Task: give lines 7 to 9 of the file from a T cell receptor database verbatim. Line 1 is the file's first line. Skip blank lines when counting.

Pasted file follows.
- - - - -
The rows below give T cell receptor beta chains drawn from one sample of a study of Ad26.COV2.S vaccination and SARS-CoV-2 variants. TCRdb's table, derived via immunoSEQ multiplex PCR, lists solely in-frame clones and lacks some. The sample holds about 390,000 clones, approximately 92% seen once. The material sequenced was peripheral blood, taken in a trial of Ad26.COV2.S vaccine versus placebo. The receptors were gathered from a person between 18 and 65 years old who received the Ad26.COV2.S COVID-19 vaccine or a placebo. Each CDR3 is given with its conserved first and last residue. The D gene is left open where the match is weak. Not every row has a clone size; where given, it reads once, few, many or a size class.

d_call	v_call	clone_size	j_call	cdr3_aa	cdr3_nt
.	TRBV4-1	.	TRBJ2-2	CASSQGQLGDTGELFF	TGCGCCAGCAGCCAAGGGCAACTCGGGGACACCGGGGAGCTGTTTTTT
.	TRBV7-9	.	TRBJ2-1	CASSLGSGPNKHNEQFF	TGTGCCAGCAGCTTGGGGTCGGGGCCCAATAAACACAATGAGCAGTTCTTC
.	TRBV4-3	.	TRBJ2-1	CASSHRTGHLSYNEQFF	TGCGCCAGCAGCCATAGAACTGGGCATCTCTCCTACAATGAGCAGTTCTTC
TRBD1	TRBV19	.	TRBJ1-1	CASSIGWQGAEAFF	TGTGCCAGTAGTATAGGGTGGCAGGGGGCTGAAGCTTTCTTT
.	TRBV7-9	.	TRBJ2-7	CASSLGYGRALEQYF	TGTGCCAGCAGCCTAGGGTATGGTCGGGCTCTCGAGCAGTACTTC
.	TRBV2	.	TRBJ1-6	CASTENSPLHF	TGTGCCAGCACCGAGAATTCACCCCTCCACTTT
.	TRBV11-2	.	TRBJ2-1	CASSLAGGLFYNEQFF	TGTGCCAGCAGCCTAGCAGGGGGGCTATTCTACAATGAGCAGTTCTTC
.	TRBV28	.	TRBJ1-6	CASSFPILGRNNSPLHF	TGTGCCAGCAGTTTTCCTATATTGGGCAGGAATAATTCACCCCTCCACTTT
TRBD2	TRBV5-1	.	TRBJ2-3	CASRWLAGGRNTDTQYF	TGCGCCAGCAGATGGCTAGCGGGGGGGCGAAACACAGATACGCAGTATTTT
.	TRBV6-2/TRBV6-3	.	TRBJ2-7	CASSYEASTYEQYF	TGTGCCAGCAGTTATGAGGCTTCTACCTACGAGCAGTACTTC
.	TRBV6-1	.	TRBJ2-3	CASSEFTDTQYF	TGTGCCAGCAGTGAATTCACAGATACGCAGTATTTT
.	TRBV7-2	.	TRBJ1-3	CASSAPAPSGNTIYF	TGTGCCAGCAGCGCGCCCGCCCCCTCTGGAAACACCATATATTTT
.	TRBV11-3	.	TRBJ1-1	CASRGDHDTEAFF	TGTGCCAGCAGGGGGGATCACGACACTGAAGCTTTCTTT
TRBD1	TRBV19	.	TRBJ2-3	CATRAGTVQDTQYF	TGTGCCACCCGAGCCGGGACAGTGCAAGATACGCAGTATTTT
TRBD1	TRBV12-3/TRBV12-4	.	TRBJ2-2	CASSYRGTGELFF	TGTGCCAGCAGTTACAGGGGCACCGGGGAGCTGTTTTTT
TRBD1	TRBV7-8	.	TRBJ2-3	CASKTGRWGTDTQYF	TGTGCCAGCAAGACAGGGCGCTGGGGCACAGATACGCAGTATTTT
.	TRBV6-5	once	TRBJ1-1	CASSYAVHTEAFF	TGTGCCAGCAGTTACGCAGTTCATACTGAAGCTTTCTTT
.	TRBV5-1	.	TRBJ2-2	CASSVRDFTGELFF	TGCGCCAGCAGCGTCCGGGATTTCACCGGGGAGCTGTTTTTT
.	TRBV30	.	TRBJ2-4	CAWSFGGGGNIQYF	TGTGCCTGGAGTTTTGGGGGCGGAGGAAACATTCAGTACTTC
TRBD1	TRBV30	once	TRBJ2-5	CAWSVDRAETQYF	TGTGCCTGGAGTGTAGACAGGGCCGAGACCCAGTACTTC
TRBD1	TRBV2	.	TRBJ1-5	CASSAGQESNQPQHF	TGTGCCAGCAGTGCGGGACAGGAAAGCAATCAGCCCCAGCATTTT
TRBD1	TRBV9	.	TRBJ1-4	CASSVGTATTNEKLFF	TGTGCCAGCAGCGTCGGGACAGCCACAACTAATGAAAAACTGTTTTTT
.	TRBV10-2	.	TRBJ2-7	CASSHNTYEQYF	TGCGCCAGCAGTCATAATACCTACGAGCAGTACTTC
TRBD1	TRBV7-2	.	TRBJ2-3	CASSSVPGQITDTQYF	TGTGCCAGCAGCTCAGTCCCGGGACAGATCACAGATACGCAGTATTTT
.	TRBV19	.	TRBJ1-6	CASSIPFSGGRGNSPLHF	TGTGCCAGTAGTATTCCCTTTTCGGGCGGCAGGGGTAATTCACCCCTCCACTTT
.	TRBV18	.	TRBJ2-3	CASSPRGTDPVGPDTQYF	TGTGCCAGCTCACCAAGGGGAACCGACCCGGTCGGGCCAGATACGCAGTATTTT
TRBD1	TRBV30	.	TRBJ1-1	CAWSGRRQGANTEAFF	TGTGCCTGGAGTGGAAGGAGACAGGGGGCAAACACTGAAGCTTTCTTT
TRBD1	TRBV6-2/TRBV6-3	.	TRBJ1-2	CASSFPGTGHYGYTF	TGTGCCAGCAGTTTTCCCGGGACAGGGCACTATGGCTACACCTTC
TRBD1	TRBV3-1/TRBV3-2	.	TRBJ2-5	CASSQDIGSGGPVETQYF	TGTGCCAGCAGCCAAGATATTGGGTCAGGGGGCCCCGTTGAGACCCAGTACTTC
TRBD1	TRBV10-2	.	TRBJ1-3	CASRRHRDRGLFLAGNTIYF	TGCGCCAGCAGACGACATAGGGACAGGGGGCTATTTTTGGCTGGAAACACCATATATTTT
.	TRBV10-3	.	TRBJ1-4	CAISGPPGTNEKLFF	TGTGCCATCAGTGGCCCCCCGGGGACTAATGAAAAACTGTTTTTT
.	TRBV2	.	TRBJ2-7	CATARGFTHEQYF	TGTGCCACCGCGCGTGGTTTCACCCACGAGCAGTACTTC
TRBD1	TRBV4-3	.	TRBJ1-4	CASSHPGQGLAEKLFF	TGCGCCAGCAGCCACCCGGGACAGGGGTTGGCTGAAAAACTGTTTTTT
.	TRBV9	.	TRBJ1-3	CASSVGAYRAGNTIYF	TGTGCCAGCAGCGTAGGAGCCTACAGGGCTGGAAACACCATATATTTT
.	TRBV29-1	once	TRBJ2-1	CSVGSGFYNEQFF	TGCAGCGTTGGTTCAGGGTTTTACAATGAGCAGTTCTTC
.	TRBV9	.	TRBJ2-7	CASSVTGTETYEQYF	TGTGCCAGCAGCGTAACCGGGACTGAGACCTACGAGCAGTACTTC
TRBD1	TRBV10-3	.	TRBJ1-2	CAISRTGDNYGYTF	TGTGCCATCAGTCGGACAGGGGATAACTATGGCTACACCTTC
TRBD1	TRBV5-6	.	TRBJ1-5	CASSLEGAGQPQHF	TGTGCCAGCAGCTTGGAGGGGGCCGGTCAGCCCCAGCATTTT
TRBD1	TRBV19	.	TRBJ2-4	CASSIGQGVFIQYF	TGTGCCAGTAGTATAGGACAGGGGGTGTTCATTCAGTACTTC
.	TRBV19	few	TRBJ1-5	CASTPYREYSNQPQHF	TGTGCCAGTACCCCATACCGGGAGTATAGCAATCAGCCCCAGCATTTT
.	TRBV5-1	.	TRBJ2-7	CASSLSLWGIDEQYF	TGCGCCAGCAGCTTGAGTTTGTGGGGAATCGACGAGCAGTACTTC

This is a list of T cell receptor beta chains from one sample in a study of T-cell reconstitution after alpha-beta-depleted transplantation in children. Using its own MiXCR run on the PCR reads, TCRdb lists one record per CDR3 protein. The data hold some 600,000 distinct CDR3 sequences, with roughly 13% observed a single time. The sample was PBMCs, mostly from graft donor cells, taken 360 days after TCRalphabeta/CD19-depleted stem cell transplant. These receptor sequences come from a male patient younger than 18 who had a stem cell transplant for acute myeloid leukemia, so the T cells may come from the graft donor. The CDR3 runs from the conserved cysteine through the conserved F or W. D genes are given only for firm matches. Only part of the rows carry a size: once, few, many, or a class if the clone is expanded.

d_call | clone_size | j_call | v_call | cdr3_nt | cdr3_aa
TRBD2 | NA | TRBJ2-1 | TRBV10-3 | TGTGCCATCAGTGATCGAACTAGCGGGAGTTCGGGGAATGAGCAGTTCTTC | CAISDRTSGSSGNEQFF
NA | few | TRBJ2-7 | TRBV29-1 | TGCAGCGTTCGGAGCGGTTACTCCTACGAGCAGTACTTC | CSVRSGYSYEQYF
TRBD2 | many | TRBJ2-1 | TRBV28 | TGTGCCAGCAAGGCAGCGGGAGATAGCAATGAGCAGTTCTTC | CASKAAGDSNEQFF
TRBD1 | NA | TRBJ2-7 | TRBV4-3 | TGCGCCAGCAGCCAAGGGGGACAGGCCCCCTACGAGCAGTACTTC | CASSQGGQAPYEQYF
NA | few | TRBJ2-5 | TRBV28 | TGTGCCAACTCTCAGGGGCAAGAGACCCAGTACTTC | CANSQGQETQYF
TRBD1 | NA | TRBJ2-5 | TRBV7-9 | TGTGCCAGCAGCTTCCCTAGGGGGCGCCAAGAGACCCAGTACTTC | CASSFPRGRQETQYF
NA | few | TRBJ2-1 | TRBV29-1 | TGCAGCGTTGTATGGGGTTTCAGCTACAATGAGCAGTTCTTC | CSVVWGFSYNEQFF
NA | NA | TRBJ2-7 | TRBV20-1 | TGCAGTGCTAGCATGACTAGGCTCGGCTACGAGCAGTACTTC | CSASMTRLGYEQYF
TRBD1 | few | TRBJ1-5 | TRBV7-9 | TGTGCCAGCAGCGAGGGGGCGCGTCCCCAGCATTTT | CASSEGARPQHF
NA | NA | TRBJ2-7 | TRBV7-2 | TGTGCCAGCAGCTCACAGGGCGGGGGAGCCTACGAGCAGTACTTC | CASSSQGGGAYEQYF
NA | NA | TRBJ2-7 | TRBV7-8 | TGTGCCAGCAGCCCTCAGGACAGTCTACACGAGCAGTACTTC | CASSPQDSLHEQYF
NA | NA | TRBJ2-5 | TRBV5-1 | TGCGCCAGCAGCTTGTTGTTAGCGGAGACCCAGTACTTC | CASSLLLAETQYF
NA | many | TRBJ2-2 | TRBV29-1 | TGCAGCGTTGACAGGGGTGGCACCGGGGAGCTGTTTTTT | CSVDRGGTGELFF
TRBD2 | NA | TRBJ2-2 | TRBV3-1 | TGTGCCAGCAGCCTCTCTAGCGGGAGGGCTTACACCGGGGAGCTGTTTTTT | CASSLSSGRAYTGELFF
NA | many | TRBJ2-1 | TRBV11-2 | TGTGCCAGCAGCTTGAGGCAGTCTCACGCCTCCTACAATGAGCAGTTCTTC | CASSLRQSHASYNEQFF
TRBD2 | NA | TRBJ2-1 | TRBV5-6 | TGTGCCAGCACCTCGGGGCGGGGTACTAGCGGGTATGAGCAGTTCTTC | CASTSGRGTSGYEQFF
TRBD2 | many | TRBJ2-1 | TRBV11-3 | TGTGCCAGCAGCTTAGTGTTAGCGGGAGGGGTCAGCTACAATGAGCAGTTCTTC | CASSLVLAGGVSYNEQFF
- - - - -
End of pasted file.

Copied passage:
.	TRBV7-9	.	TRBJ2-7	CASSLGYGRALEQYF	TGTGCCAGCAGCCTAGGGTATGGTCGGGCTCTCGAGCAGTACTTC
.	TRBV2	.	TRBJ1-6	CASTENSPLHF	TGTGCCAGCACCGAGAATTCACCCCTCCACTTT
.	TRBV11-2	.	TRBJ2-1	CASSLAGGLFYNEQFF	TGTGCCAGCAGCCTAGCAGGGGGGCTATTCTACAATGAGCAGTTCTTC